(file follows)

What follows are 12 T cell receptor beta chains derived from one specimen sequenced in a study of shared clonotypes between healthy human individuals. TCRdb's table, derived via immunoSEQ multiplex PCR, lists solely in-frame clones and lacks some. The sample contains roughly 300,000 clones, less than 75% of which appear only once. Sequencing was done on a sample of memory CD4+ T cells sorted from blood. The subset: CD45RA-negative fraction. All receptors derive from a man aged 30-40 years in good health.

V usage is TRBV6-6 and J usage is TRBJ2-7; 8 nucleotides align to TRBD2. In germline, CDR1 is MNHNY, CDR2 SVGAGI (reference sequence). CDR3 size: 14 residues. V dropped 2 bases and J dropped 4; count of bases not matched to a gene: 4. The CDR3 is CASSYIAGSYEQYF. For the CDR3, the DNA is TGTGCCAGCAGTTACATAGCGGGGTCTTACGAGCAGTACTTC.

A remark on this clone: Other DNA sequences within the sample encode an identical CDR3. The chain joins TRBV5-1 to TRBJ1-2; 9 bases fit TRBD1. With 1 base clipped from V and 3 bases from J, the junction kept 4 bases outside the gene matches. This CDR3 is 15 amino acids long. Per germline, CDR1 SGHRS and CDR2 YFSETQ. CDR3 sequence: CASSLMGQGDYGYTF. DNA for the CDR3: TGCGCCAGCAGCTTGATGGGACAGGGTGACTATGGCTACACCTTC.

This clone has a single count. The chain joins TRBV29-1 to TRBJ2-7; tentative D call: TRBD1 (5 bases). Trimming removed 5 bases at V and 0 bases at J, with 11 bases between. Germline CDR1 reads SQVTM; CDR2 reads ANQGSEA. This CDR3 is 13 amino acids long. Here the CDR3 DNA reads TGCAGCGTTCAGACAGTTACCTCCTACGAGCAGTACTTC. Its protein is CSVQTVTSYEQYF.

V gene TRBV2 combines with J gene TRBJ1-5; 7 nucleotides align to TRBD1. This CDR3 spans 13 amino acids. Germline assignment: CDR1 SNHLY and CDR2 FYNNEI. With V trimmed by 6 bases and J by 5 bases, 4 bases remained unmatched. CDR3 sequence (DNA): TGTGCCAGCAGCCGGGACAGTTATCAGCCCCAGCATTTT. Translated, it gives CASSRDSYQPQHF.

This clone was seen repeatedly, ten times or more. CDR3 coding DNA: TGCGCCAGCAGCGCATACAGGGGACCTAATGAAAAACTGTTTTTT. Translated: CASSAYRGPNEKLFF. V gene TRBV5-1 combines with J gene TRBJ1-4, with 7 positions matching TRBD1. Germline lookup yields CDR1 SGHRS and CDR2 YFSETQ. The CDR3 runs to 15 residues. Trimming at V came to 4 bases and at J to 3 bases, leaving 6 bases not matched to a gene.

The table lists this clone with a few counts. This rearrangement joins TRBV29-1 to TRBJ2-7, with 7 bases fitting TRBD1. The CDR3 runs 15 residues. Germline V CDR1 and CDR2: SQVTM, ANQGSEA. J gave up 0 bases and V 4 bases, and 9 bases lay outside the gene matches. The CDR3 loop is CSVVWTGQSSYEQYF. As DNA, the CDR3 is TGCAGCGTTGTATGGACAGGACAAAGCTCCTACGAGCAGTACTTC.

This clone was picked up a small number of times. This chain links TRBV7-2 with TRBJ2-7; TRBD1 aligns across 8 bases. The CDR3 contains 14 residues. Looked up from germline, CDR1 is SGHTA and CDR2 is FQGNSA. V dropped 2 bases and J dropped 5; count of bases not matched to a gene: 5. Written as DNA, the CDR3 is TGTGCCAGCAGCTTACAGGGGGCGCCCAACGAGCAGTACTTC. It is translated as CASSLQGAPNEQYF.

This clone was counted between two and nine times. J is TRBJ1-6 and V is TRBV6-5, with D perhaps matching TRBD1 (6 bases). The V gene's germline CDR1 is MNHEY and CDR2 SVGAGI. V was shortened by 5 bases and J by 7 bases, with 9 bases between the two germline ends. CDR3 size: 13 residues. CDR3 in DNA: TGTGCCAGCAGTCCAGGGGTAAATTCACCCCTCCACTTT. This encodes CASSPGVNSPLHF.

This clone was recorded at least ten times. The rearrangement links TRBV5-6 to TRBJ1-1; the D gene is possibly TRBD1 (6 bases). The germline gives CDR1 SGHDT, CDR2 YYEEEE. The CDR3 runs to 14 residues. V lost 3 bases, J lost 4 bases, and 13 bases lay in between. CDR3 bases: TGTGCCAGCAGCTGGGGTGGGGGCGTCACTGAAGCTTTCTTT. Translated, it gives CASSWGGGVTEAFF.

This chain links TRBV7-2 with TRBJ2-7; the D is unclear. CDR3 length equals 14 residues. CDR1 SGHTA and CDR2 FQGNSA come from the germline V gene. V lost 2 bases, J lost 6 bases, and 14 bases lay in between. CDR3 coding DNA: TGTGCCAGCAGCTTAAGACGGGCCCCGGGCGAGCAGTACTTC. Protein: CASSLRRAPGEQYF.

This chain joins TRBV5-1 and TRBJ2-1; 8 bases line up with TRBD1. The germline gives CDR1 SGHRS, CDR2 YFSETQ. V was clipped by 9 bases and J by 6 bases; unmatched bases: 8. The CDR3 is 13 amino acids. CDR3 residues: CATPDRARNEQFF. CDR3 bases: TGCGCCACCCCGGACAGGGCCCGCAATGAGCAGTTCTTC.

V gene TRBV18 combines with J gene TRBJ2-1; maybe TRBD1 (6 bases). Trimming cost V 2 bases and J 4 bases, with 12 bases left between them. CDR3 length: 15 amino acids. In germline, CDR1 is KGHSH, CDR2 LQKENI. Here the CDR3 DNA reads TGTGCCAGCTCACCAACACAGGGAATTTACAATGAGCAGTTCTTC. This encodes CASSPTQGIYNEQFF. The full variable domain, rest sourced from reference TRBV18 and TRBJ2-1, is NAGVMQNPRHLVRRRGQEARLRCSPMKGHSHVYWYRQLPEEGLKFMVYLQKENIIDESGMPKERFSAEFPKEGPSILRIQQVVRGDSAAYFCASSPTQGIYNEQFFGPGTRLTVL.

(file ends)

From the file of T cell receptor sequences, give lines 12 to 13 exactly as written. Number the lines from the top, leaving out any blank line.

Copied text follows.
This chain joins TRBV5-1 and TRBJ2-1; 8 bases line up with TRBD1. The germline gives CDR1 SGHRS, CDR2 YFSETQ. V was clipped by 9 bases and J by 6 bases; unmatched bases: 8. The CDR3 is 13 amino acids. CDR3 residues: CATPDRARNEQFF. CDR3 bases: TGCGCCACCCCGGACAGGGCCCGCAATGAGCAGTTCTTC.

V gene TRBV18 combines with J gene TRBJ2-1; maybe TRBD1 (6 bases). Trimming cost V 2 bases and J 4 bases, with 12 bases left between them. CDR3 length: 15 amino acids. In germline, CDR1 is KGHSH, CDR2 LQKENI. Here the CDR3 DNA reads TGTGCCAGCTCACCAACACAGGGAATTTACAATGAGCAGTTCTTC. This encodes CASSPTQGIYNEQFF. The full variable domain, rest sourced from reference TRBV18 and TRBJ2-1, is NAGVMQNPRHLVRRRGQEARLRCSPMKGHSHVYWYRQLPEEGLKFMVYLQKENIIDESGMPKERFSAEFPKEGPSILRIQQVVRGDSAAYFCASSPTQGIYNEQFFGPGTRLTVL.